4. @MetropolisLakeOutfitters, you're probably the right guy to ask about this... the guys at Klipsch support recommended their PRO-180RPC when I asked them which in-ceiling speakers I should get for my Dolby Atmos upgrade that will work well with their Reference Premiere and RF7 ranges, which is what I ended up getting. So I've been wondering for a while now what the difference is between the PRO-180RPC and the CDT-5800-C-II. Are you able to shed some light on this, and which are the better match to their new flagship ranges? Thank you. Brendon
  5. I totally agree with what everyone has said above, but I just wanted to chime in and reassure you that I too had to mount my rear surround speakers above the door frame height, and while it isn't the height Dolby recommends exactly, you can have peace of mind that they work great and sound excellent at that height. So go for it, and enjoy the fruits of your labor...
  6. They are EXCELLENT in my opinion! I actually contacted Klipsch support and explained what I am planning and asked them which would be the absolute BEST speakers I could get from their in-ceiling speaker range, and this is what they recommended. These will match their RP and RF range perfectly. And you definitely don't need the tweeter aimed at you. I think they did away with this feature in this new model for a reason. And you know you've got a very capable speaker in your ceiling when you run auto room calibration and it sets all your speakers to small, but sets your mains and the PRO-180RPC in-ceilings to large... LOL I of course set them to small manually, but was just funny to see... Anyway, they work brilliantly for Atmos and DTS-X, and sound great with music, even on their own. I wouldn't know how they compare to other in-ceiling speakers, but I couldn't be happier with them, and will add another pair if/when I upgrade my theater to a bigger or dedicated room. Sounds like heaven to me... I'm a little jealous... πŸ˜‰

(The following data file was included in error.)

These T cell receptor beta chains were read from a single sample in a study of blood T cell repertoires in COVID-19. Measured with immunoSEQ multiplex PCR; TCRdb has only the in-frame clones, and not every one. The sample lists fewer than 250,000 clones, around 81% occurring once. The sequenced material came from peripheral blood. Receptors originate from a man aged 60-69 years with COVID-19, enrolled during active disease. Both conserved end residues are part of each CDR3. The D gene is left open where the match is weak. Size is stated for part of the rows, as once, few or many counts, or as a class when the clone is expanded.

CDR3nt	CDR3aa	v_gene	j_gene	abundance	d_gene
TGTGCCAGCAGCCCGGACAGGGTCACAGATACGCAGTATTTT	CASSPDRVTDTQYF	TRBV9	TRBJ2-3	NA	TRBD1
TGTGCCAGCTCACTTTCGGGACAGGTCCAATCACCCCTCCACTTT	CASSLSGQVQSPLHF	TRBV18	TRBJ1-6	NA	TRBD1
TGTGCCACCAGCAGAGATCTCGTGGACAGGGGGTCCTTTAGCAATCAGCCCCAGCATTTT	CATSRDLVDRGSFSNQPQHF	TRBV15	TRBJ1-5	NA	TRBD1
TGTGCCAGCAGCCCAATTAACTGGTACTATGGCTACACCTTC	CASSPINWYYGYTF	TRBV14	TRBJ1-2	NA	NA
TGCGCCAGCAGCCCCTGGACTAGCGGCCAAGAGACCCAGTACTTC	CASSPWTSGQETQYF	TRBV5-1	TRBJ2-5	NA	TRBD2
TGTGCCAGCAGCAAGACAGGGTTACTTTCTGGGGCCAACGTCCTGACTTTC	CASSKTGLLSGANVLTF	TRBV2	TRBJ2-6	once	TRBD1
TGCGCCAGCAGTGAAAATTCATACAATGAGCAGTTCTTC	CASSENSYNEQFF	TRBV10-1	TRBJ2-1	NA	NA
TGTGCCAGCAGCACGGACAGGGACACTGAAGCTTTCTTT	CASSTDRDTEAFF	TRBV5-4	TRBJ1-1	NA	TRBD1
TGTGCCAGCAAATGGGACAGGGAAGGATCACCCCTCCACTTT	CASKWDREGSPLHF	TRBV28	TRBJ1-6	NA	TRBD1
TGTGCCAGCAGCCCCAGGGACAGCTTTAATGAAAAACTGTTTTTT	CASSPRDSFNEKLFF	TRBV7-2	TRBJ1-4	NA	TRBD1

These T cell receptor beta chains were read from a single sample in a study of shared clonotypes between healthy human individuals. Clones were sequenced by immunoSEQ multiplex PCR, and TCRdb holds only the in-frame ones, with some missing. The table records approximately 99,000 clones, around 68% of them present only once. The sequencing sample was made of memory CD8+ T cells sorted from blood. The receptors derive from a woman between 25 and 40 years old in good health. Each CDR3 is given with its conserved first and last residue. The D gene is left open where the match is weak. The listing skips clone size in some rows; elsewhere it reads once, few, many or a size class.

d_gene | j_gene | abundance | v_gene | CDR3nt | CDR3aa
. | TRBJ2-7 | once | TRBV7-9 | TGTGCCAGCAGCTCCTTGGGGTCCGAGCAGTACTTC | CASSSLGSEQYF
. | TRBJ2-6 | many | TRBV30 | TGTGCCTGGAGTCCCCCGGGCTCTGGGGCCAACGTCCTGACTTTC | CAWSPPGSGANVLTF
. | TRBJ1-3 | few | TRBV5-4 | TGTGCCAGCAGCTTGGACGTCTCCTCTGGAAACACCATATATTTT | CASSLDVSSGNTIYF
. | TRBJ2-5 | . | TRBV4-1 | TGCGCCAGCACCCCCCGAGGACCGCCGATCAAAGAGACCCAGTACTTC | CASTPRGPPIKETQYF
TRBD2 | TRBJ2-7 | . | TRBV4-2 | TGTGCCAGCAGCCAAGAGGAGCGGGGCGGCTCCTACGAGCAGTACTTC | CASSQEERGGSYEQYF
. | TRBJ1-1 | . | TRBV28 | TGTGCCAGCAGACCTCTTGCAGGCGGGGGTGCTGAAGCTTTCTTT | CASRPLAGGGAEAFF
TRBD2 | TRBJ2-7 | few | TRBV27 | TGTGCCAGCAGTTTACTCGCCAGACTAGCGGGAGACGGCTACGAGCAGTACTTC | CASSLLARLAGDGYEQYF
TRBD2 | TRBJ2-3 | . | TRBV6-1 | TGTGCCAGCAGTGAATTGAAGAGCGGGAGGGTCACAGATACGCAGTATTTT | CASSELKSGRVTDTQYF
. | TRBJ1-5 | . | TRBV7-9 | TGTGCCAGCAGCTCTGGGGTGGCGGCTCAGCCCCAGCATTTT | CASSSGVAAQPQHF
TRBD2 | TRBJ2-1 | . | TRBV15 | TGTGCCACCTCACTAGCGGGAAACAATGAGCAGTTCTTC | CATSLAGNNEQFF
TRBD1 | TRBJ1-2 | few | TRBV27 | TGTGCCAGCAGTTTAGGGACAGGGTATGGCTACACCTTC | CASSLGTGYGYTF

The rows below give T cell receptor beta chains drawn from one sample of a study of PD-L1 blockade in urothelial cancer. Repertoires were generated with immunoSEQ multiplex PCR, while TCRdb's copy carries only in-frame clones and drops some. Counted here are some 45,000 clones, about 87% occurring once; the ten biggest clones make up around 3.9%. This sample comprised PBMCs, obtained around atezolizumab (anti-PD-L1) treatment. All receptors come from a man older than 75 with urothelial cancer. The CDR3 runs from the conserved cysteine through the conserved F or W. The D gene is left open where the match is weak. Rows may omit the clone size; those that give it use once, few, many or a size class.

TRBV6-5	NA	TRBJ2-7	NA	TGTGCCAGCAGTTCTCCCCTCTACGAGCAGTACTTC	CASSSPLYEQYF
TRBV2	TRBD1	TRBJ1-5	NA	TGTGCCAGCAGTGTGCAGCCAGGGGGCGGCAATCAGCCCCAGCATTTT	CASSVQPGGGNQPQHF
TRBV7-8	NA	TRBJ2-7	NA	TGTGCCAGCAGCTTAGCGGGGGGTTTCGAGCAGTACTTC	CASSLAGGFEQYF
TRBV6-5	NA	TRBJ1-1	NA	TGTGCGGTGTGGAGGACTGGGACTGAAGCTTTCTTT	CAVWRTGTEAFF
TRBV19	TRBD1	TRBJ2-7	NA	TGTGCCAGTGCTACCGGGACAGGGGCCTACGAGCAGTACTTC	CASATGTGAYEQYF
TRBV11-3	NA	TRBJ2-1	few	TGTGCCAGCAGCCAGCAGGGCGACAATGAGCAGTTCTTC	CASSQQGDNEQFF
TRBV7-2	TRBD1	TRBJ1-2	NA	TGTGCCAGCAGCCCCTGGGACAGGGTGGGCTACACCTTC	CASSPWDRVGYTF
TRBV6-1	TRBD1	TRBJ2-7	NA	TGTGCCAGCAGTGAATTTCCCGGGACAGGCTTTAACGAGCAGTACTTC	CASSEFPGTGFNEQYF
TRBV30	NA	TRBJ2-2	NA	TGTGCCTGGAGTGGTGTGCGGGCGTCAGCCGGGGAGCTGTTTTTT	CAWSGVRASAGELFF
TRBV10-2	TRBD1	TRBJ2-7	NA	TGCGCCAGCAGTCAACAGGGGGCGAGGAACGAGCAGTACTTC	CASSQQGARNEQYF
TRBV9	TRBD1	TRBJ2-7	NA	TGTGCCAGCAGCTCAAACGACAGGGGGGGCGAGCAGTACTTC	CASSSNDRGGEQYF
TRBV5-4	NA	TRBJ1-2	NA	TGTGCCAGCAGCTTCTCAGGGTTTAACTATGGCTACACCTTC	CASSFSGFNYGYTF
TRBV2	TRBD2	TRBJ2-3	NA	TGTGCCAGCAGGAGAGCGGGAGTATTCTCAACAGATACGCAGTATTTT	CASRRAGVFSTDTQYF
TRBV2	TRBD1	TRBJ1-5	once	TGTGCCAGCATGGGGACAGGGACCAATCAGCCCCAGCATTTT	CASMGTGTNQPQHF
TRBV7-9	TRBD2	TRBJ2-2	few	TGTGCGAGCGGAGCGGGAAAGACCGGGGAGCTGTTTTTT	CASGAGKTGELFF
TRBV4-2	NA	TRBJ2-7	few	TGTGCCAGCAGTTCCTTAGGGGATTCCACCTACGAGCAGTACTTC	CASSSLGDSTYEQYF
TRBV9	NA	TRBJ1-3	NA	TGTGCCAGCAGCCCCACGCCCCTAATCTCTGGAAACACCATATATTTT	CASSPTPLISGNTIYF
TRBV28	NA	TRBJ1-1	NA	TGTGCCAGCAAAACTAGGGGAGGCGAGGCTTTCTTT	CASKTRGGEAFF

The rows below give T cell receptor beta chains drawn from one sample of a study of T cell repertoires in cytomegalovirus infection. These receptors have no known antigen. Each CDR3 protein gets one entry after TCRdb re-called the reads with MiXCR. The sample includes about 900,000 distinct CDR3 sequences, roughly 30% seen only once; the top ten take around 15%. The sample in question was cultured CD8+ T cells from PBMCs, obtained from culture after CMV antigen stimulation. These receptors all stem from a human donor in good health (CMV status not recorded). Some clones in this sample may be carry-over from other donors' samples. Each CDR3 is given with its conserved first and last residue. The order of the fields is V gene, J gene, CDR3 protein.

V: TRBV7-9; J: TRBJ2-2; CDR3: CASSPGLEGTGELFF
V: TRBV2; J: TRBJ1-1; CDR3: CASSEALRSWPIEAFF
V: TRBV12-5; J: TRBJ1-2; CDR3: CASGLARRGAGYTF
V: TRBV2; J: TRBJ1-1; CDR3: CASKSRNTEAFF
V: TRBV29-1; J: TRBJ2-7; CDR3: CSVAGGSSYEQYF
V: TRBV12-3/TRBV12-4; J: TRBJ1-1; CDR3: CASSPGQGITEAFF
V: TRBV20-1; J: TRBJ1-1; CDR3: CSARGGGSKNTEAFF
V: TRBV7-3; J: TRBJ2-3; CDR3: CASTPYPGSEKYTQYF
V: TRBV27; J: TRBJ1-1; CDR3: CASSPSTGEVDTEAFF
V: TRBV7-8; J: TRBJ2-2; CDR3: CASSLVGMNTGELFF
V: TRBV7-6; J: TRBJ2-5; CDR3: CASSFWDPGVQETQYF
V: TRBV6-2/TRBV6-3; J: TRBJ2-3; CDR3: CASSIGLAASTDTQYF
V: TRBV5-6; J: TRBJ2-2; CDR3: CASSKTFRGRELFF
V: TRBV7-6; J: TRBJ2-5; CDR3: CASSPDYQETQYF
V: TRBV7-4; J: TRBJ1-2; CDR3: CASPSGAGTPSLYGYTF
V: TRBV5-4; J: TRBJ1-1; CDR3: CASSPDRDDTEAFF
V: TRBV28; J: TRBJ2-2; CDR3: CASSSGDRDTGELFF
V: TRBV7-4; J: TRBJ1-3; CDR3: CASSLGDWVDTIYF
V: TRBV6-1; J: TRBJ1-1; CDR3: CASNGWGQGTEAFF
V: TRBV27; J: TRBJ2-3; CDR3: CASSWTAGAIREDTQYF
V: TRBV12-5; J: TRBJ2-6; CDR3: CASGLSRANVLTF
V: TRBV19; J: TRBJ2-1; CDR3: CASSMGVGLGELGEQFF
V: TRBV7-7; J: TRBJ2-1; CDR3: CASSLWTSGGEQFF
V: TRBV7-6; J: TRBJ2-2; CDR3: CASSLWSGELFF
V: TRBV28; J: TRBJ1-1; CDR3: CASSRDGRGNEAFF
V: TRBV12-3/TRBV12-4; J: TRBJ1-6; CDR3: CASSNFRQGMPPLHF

7. Thank you @LawCPA, I appreciate your feedback. And no, I haven't shared it on AVS or anywhere else yet. I was planning on posting in the "Lets see your Home Theater" thread on this forum at some point. When I do that, I'll be sure to share it on AVS as well. Thanks for the suggestion.
  8. Wow, those 4 x R-115SW's must pack a decent punch in this room! What I would give to have 4 of those babies in my setup. Sadly, they are so expensive here in South Africa, so I'll have to keep saving... πŸ™‚ For what it's worth, I would definitely go in-ceiling for your height channels if you can... just the way you described. I recently added 2 x PRO-180RPC in-ceiling speakers, and it way surpassed my expectations and was totally worth the effort:
  9. @angelluisg I did see your speakers in your list, which is how I know what the frequency responses of your front and center speakers are. Even if Audyssey set your crossovers at 40hz and 60hz, you can (and probably should) override these settings so that they fall well within the capabilities of your speakers. None of your speakers can operate effectively down to 40hz, so you should let your subwoofers handle these low frequencies. If I were you, I would start by raising your crossover frequencies for your fronts and center to 80hz. See how that sounds and then experiment from there, but I wouldn't go much lower than 80 if it were my system. Then if you want more immersive sound, try increasing the volume of your surround and atmos speakers. Remember, Audyssey should just be a starting point. Don't be afraid to make minor tweaks and adjustments to improve things to your liking. I hope this helps. Brendon